Hiring a trademark attorney when your brewery, winery, or distillery is in the initial phases of planning can save you a significant amount of time and money in the long run that could otherwise be spent defending your brand. At the Trademark Lawyer Firm, we assist winery, brewery, and distillery owners with a wide variety of trademark matters, including:
Our lawyers diligently conduct searches prior to submitting a distillery, winery, or brewery trademark application to clear use of your product name, design, or slogan to avoid any potential issues during the application process. With longstanding experience and an extensive record of positive outcomes, our attorneys provide strategic advice and will give you an honest assessment concerning the likelihood your mark will be successfully registered the first time you file your application.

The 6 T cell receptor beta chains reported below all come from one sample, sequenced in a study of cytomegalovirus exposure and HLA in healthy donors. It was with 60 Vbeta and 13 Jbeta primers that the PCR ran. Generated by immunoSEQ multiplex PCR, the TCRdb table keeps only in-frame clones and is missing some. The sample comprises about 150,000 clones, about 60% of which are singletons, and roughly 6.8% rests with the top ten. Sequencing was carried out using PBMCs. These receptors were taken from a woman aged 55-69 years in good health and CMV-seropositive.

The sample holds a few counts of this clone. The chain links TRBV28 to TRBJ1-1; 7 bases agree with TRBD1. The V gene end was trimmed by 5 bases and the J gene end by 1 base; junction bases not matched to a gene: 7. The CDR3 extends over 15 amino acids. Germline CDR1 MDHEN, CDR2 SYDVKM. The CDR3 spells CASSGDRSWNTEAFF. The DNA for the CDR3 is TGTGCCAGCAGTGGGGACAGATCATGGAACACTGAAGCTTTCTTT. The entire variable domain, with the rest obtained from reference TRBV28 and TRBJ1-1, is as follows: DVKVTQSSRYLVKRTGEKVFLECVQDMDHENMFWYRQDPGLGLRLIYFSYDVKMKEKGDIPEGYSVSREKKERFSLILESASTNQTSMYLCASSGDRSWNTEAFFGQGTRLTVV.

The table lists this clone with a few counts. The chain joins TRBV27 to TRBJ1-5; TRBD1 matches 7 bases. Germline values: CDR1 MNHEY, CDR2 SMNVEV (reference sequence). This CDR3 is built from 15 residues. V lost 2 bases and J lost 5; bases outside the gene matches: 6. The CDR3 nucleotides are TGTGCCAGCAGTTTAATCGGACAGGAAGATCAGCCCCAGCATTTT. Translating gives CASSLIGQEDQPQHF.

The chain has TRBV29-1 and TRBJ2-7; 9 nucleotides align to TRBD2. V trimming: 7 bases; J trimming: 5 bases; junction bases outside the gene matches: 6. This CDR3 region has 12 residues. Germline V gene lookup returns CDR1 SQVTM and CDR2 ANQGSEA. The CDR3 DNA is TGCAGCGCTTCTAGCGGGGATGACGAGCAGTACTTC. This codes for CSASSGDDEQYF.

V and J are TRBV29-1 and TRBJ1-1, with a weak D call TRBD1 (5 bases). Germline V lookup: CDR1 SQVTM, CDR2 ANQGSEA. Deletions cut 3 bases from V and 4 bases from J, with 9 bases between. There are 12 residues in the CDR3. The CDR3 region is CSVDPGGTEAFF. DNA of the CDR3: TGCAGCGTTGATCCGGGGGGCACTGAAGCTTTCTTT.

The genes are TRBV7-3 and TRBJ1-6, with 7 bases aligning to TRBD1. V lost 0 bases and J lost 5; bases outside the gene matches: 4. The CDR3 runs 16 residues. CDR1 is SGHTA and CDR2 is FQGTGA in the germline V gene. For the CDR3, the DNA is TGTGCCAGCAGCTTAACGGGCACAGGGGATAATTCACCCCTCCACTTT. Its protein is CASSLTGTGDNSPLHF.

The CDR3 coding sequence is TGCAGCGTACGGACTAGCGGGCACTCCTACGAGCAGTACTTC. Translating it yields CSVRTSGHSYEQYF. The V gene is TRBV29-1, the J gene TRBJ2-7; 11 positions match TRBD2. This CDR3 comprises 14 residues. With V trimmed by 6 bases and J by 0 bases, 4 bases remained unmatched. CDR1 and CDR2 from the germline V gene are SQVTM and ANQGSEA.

There are more than 8,000 craft breweries nationwide, and the number continues to rise every year. With fierce competition in the brewing industry, it is becoming increasingly difficult to come up with creative and compelling product names. This is why it’s essential to secure your ideas and the identity of your business with a registered brewery trademark.
Trademarking your craft beer brand not only protects it from unauthorized use, but it can also be advantageous if you’re seeking to license merchandise, obtain financing, and expand the geographical scope of your business. We are adept at handling the nuances of registering brewing industry trademarks to help you achieve your objectives and advance your business goals.